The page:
Final Fantasy VI Piano Collections
- "Rare, and a must-buy for Uematsu fans, although a couple arrangements are more interesting than others."
- "Simply astonishing."
- Nobuo Uematsu (composition)
- (arrangement, piano)
Tracks (41 minutes total)
- Released Jun 25, 1994 by NTT (catalog no. PSCN-5005, retail 3800 yen).
Rare, and a must-buy for Uematsu fans, although a couple arrangements are more interesting than others.
Reader review by Necrosaro
Final Fantasy VI Piano Collections is an impressive CD. I listen to it less frequently than I do Kefka's Domain (FFVI OSV), but more frequently than the disappointing Grand Finale. A couple of these tracks are straightforward, unaltered piano renditions - like the simplistic stuff done for Dragon Quest VI on Piano. But when Uematsu experiments with new arrangements, his results are fascinating.
Take "Stragus", for example. For fun, set your CD player on "random play" the first time you hear this disk. Strago's theme - a quirky and eccentric one to start out with - has been redone so that you won't even recognize it until about halfway through. I don't know how to categorize the style of this arrangement, so I'll take a risk and call it pseudo-modern jazz. It's a great piece, loud and self-assured even in its weirdness, that shows off both Uematsu's willingness to take chances and the pianist's technical skill. In "The Decisive Battle" Uematsu knew he couldn't mimic the rich sound of this track on a solo piano, so he reworked it into a rolling, flowing, frenetic piece that cuts the melodic line into pieces and tosses them around until hurtling into an almost cacophonic climax. "Coin Song" I had to hear more than once before I recognized it. The blaring, annoying Castle Figaro music has been sweetened considerably and now evokes the tenderness, sadness, and dignity that marks the Figaro brothers' friendship.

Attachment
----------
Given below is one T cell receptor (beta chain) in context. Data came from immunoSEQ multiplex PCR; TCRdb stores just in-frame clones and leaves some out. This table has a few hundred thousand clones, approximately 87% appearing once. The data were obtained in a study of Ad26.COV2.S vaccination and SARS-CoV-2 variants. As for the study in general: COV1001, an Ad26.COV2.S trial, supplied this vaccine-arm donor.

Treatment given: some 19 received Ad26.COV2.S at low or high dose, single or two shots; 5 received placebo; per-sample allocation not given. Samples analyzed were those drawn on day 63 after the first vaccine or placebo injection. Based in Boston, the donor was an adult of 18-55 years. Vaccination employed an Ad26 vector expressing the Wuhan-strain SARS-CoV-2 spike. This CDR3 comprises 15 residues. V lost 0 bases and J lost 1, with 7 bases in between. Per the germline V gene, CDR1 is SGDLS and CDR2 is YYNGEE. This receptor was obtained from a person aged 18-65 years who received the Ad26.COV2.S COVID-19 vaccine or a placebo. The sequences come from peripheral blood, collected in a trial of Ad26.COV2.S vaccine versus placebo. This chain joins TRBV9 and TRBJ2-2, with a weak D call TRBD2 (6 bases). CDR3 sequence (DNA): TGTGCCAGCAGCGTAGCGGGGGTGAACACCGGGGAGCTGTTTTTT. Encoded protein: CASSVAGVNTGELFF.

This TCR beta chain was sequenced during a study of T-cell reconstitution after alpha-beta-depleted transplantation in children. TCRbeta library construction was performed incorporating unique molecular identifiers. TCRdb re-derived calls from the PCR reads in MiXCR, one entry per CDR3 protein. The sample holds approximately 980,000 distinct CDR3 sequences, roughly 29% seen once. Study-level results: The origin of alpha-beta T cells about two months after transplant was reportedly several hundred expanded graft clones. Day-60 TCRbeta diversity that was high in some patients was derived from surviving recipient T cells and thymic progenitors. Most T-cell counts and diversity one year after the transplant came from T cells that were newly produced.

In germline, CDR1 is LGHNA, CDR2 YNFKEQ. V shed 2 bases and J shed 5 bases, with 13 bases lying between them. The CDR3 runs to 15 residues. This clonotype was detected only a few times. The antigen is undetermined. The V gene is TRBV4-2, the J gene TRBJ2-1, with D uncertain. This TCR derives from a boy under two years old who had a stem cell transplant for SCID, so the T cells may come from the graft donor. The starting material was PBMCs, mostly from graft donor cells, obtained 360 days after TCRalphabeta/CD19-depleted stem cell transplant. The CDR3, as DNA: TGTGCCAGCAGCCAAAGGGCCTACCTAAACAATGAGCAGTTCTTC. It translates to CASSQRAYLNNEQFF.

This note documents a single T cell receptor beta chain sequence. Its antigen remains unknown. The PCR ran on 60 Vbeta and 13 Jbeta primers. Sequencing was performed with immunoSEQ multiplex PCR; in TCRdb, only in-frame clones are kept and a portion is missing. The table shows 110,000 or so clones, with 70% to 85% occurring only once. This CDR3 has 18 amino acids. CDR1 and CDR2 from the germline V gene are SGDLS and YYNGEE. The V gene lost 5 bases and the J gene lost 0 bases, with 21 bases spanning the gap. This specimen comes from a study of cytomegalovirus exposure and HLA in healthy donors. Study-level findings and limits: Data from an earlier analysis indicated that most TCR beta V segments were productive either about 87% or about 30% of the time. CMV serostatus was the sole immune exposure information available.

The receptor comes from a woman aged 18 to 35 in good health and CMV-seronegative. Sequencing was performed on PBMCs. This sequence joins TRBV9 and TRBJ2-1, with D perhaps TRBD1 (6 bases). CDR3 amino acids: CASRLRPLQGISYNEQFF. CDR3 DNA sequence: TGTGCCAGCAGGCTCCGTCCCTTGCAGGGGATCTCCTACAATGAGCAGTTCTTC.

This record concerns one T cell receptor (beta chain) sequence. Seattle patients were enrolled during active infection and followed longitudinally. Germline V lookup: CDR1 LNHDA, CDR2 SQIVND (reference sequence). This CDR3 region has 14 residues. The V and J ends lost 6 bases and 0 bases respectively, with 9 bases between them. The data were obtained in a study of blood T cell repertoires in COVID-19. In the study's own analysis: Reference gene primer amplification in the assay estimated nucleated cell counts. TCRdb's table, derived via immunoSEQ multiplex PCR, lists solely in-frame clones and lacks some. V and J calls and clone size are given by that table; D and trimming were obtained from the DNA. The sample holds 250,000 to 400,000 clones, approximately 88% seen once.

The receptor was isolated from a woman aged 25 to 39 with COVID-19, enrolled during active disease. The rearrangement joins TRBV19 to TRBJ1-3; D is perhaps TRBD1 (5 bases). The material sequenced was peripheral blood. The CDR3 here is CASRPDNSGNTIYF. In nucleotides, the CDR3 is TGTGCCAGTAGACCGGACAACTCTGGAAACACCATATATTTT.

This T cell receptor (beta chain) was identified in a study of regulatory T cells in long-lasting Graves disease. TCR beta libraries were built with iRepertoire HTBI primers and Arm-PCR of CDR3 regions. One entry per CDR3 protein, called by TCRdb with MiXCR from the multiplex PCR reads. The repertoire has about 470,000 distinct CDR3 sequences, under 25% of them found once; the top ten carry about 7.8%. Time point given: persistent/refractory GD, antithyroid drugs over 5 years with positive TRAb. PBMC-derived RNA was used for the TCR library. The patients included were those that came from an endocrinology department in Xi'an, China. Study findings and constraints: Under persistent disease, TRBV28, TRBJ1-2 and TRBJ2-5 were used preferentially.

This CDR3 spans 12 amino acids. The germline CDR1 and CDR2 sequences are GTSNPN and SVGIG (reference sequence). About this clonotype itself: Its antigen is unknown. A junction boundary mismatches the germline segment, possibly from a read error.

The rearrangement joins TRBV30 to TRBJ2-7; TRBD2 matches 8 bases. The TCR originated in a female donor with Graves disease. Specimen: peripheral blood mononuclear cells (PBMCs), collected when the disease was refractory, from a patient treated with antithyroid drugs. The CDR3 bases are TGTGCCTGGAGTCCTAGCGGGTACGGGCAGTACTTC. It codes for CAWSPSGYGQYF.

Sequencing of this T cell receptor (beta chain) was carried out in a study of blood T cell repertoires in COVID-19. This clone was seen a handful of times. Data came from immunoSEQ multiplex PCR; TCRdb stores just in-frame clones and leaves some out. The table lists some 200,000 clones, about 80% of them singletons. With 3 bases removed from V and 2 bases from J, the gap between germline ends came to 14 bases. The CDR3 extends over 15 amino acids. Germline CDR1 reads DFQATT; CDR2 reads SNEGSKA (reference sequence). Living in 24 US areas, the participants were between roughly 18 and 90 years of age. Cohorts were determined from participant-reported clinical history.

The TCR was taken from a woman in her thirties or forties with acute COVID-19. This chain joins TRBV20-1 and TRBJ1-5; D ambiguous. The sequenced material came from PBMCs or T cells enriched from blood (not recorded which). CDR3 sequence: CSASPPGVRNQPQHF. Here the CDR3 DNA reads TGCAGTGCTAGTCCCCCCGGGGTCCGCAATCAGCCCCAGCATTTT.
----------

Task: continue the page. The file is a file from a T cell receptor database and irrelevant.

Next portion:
The other tracks are just what you would expect - an eerie "Mystic Forest", the ironically bourgeois "Gau", the demented and witty "Cefca", etc. "Tina" starts off sounding like a Hollywood tearjerker but develops the passion of an emotional storm. Also present is my favorite version of "Celes" - quiet and appealing, and not as grating as the bombastic "operatic" piece on Grand Finale. It also has my least favorite "de Chocobo" - frivolous and too leisurely to be a proper "Waltz" anyway.
Overall, Final Fantasy VI Piano Collections is a must-have for a collector, and has perhaps a little more general appeal than the other FFVI CDs because hey, everybody likes some good piano.
Reader review by Gary King
Next to probably Final Fantasy Symphonic Suites and FF:Pray, this if my favorite arranged album (and 3rd favorite album overall). I love the piano, I love playing the piano (just *try* playing that middle section of Spinach Rag ;), and I love this CD. Uematsu's arrangement of Tina is so perfect I couldn't believe my ears... I'm still debating whether Ohki's "Toki no Hourousha" or Uematsu's piano arrangement of Tina is better (it is *that* good). While some tracks are less than stellar (I never really cared for the Mystery Train in FF6 as it was), and Cefca's arrangement seemed to lose that awesome Russian flare that was present in FF6, none are bad. And then there are always the stand-out tracks, which in my opinion are Tina, Celes (another perfect arrangement), Children Run Through the City Corner, Johnny C. Bad, Coin Song, and Spinach Rag.
All in all, this is a CD that really no collector should be without: a moving, emotional collection of arrangements of some of the best pieces from the amazing FF6. Anyone that enjoys either piano music, Uematsu, or video game music in general would probably benefit from owning this CD. Because it's so difficult to get, my suggestion is that if you think you just *might* be interested in it, buy it whenever possible! This is an excellent CD, an excellent book, and an excellent addition to *any* CD collection.
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